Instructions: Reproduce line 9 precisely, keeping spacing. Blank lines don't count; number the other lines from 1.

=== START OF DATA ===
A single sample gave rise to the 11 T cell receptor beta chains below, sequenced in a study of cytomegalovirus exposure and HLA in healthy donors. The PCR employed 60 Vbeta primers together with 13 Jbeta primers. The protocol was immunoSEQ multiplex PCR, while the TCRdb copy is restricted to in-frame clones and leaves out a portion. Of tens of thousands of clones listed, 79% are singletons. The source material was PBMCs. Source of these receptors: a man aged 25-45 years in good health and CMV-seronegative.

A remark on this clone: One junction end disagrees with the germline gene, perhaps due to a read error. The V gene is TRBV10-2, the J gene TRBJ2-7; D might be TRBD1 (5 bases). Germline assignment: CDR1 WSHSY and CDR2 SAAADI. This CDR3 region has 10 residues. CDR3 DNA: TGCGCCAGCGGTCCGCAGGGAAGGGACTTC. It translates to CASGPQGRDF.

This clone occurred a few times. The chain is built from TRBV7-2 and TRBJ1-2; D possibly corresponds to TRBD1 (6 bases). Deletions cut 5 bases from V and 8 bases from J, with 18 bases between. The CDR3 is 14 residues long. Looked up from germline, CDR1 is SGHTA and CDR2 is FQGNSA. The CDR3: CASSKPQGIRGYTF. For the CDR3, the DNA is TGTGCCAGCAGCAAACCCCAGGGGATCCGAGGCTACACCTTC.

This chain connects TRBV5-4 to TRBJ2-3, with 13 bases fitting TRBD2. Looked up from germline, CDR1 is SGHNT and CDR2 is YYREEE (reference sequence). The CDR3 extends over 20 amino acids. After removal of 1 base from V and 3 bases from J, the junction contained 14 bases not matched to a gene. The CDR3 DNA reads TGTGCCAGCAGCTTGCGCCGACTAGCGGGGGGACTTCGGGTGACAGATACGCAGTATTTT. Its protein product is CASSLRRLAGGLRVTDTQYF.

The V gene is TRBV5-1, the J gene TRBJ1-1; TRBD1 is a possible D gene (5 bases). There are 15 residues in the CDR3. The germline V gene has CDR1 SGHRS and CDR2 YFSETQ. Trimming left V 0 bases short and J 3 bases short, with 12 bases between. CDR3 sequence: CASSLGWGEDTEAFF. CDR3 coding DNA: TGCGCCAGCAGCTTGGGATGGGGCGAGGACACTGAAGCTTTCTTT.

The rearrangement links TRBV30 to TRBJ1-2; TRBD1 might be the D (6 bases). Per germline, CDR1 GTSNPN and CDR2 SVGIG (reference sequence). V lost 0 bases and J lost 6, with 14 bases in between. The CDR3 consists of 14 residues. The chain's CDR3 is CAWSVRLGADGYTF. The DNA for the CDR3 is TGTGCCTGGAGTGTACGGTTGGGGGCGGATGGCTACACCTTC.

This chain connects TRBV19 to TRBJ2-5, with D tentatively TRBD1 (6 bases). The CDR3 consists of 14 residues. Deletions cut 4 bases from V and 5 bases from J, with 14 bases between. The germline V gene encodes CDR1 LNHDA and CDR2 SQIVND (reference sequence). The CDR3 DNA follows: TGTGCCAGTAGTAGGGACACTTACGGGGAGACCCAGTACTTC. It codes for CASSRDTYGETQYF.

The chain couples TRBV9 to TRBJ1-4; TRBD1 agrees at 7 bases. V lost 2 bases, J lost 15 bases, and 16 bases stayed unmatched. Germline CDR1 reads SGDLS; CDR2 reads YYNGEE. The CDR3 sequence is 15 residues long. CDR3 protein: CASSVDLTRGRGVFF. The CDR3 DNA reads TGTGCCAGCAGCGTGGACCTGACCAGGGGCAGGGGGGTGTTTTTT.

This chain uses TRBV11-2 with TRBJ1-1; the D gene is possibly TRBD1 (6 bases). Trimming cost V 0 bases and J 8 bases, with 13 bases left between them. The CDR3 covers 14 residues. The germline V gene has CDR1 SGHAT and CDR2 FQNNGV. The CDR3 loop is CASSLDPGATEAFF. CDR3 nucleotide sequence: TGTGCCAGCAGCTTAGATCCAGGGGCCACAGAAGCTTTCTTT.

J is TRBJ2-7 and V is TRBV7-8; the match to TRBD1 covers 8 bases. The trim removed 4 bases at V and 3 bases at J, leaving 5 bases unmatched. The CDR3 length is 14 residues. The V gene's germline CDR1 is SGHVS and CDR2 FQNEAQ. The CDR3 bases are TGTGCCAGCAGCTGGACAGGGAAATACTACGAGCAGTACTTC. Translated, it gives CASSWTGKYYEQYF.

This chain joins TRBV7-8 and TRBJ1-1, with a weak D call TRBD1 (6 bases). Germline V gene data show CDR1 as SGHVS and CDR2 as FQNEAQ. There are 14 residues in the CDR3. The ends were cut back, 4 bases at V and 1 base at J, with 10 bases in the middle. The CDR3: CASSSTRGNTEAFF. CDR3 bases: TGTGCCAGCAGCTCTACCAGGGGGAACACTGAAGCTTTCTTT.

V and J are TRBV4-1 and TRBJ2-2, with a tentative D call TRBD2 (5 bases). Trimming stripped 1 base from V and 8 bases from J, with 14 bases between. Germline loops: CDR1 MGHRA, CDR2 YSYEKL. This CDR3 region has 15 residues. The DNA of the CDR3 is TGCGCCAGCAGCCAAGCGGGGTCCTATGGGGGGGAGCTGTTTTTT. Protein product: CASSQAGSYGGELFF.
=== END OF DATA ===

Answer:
This chain uses TRBV11-2 with TRBJ1-1; the D gene is possibly TRBD1 (6 bases). Trimming cost V 0 bases and J 8 bases, with 13 bases left between them. The CDR3 covers 14 residues. The germline V gene has CDR1 SGHAT and CDR2 FQNNGV. The CDR3 loop is CASSLDPGATEAFF. CDR3 nucleotide sequence: TGTGCCAGCAGCTTAGATCCAGGGGCCACAGAAGCTTTCTTT.